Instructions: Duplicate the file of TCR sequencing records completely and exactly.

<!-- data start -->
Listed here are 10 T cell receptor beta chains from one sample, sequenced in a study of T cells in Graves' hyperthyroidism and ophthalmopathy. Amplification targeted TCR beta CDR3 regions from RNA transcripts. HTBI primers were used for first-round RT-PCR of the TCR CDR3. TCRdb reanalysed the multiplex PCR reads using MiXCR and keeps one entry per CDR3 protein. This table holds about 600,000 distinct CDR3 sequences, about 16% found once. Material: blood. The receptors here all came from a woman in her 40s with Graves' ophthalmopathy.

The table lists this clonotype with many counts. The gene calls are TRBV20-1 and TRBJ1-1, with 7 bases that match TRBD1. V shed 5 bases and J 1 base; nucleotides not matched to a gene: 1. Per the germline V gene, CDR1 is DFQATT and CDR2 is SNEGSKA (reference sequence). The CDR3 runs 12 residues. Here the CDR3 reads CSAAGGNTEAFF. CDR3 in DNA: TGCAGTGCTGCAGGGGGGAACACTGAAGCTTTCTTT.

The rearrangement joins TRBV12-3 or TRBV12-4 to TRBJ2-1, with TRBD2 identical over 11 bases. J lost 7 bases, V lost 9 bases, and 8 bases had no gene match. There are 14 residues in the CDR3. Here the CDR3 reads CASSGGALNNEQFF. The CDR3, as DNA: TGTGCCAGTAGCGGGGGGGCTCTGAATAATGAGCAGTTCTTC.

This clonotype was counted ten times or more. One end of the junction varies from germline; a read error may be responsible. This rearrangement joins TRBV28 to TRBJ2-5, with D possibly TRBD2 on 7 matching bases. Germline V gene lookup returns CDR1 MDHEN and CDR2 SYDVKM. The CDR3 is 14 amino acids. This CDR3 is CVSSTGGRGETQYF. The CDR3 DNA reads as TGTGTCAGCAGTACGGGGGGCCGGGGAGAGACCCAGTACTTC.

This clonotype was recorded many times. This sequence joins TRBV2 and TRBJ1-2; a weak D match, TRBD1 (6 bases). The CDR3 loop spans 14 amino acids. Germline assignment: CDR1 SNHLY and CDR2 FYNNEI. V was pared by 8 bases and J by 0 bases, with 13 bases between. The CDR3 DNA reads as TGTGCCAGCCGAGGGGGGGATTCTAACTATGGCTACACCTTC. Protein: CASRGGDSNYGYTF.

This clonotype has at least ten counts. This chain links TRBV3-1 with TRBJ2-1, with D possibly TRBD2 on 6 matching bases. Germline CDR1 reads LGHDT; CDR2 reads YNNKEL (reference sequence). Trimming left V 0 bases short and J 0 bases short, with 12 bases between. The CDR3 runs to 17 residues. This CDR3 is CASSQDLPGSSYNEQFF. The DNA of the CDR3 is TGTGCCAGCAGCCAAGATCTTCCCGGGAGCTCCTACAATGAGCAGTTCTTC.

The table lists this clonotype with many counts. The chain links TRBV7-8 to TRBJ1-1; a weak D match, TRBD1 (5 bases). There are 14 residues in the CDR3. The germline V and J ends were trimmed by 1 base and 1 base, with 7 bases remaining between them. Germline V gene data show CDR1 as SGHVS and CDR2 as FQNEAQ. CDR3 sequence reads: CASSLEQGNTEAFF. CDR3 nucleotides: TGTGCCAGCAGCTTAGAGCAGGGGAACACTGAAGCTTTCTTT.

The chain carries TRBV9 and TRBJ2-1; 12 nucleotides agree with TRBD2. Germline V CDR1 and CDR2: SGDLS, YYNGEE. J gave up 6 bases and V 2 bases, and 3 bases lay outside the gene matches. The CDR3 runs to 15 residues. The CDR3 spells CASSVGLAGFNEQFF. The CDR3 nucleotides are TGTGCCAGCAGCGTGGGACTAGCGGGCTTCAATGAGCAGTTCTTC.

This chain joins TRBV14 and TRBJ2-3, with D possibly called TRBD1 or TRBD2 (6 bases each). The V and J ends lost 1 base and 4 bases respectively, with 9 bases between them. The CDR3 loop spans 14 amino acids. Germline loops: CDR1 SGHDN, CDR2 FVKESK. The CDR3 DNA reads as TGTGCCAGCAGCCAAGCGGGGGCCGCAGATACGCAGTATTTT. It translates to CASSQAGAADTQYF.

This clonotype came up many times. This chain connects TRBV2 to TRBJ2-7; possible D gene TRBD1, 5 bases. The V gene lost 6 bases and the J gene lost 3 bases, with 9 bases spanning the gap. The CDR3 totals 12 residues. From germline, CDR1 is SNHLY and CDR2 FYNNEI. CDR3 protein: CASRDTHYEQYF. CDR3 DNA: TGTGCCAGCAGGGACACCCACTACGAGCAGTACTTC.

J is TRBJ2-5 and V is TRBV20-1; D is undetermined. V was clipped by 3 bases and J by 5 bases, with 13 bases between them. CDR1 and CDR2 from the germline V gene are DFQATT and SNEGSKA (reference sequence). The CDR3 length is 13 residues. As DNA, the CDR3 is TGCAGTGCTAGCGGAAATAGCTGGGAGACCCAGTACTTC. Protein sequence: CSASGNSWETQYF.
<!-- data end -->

Listed here are 10 T cell receptor beta chains from one sample, sequenced in a study of T cells in Graves' hyperthyroidism and ophthalmopathy. Amplification targeted TCR beta CDR3 regions from RNA transcripts. HTBI primers were used for first-round RT-PCR of the TCR CDR3. TCRdb reanalysed the multiplex PCR reads using MiXCR and keeps one entry per CDR3 protein. This table holds about 600,000 distinct CDR3 sequences, about 16% found once. Material: blood. The receptors here all came from a woman in her 40s with Graves' ophthalmopathy.

The table lists this clonotype with many counts. The gene calls are TRBV20-1 and TRBJ1-1, with 7 bases that match TRBD1. V shed 5 bases and J 1 base; nucleotides not matched to a gene: 1. Per the germline V gene, CDR1 is DFQATT and CDR2 is SNEGSKA (reference sequence). The CDR3 runs 12 residues. Here the CDR3 reads CSAAGGNTEAFF. CDR3 in DNA: TGCAGTGCTGCAGGGGGGAACACTGAAGCTTTCTTT.

The rearrangement joins TRBV12-3 or TRBV12-4 to TRBJ2-1, with TRBD2 identical over 11 bases. J lost 7 bases, V lost 9 bases, and 8 bases had no gene match. There are 14 residues in the CDR3. Here the CDR3 reads CASSGGALNNEQFF. The CDR3, as DNA: TGTGCCAGTAGCGGGGGGGCTCTGAATAATGAGCAGTTCTTC.

This clonotype was counted ten times or more. One end of the junction varies from germline; a read error may be responsible. This rearrangement joins TRBV28 to TRBJ2-5, with D possibly TRBD2 on 7 matching bases. Germline V gene lookup returns CDR1 MDHEN and CDR2 SYDVKM. The CDR3 is 14 amino acids. This CDR3 is CVSSTGGRGETQYF. The CDR3 DNA reads as TGTGTCAGCAGTACGGGGGGCCGGGGAGAGACCCAGTACTTC.

This clonotype was recorded many times. This sequence joins TRBV2 and TRBJ1-2; a weak D match, TRBD1 (6 bases). The CDR3 loop spans 14 amino acids. Germline assignment: CDR1 SNHLY and CDR2 FYNNEI. V was pared by 8 bases and J by 0 bases, with 13 bases between. The CDR3 DNA reads as TGTGCCAGCCGAGGGGGGGATTCTAACTATGGCTACACCTTC. Protein: CASRGGDSNYGYTF.

This clonotype has at least ten counts. This chain links TRBV3-1 with TRBJ2-1, with D possibly TRBD2 on 6 matching bases. Germline CDR1 reads LGHDT; CDR2 reads YNNKEL (reference sequence). Trimming left V 0 bases short and J 0 bases short, with 12 bases between. The CDR3 runs to 17 residues. This CDR3 is CASSQDLPGSSYNEQFF. The DNA of the CDR3 is TGTGCCAGCAGCCAAGATCTTCCCGGGAGCTCCTACAATGAGCAGTTCTTC.

The table lists this clonotype with many counts. The chain links TRBV7-8 to TRBJ1-1; a weak D match, TRBD1 (5 bases). There are 14 residues in the CDR3. The germline V and J ends were trimmed by 1 base and 1 base, with 7 bases remaining between them. Germline V gene data show CDR1 as SGHVS and CDR2 as FQNEAQ. CDR3 sequence reads: CASSLEQGNTEAFF. CDR3 nucleotides: TGTGCCAGCAGCTTAGAGCAGGGGAACACTGAAGCTTTCTTT.

The chain carries TRBV9 and TRBJ2-1; 12 nucleotides agree with TRBD2. Germline V CDR1 and CDR2: SGDLS, YYNGEE. J gave up 6 bases and V 2 bases, and 3 bases lay outside the gene matches. The CDR3 runs to 15 residues. The CDR3 spells CASSVGLAGFNEQFF. The CDR3 nucleotides are TGTGCCAGCAGCGTGGGACTAGCGGGCTTCAATGAGCAGTTCTTC.

This chain joins TRBV14 and TRBJ2-3, with D possibly called TRBD1 or TRBD2 (6 bases each). The V and J ends lost 1 base and 4 bases respectively, with 9 bases between them. The CDR3 loop spans 14 amino acids. Germline loops: CDR1 SGHDN, CDR2 FVKESK. The CDR3 DNA reads as TGTGCCAGCAGCCAAGCGGGGGCCGCAGATACGCAGTATTTT. It translates to CASSQAGAADTQYF.

This clonotype came up many times. This chain connects TRBV2 to TRBJ2-7; possible D gene TRBD1, 5 bases. The V gene lost 6 bases and the J gene lost 3 bases, with 9 bases spanning the gap. The CDR3 totals 12 residues. From germline, CDR1 is SNHLY and CDR2 FYNNEI. CDR3 protein: CASRDTHYEQYF. CDR3 DNA: TGTGCCAGCAGGGACACCCACTACGAGCAGTACTTC.

J is TRBJ2-5 and V is TRBV20-1; D is undetermined. V was clipped by 3 bases and J by 5 bases, with 13 bases between them. CDR1 and CDR2 from the germline V gene are DFQATT and SNEGSKA (reference sequence). The CDR3 length is 13 residues. As DNA, the CDR3 is TGCAGTGCTAGCGGAAATAGCTGGGAGACCCAGTACTTC. Protein sequence: CSASGNSWETQYF.